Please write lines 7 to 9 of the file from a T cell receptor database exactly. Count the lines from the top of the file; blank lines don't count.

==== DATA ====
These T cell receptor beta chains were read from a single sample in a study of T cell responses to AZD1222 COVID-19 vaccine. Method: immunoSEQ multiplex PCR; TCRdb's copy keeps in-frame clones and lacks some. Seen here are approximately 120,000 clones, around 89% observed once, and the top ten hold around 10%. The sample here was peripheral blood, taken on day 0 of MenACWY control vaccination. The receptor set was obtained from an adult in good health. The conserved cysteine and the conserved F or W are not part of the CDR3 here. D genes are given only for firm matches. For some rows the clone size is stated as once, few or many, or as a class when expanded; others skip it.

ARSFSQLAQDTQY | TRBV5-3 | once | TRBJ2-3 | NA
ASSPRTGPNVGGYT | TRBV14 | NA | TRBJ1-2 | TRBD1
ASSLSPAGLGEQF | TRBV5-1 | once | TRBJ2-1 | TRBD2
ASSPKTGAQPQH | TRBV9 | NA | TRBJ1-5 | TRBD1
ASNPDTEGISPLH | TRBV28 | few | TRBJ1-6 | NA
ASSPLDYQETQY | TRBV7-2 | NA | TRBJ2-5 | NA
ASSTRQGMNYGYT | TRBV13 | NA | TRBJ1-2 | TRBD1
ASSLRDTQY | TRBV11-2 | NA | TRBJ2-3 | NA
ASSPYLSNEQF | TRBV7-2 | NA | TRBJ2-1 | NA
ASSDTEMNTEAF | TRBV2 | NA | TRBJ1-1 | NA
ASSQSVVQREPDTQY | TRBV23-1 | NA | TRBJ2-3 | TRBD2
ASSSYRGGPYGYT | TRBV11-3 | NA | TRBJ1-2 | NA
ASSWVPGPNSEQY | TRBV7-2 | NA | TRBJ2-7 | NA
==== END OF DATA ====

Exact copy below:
ASSPLDYQETQY | TRBV7-2 | NA | TRBJ2-5 | NA
ASSTRQGMNYGYT | TRBV13 | NA | TRBJ1-2 | TRBD1
ASSLRDTQY | TRBV11-2 | NA | TRBJ2-3 | NA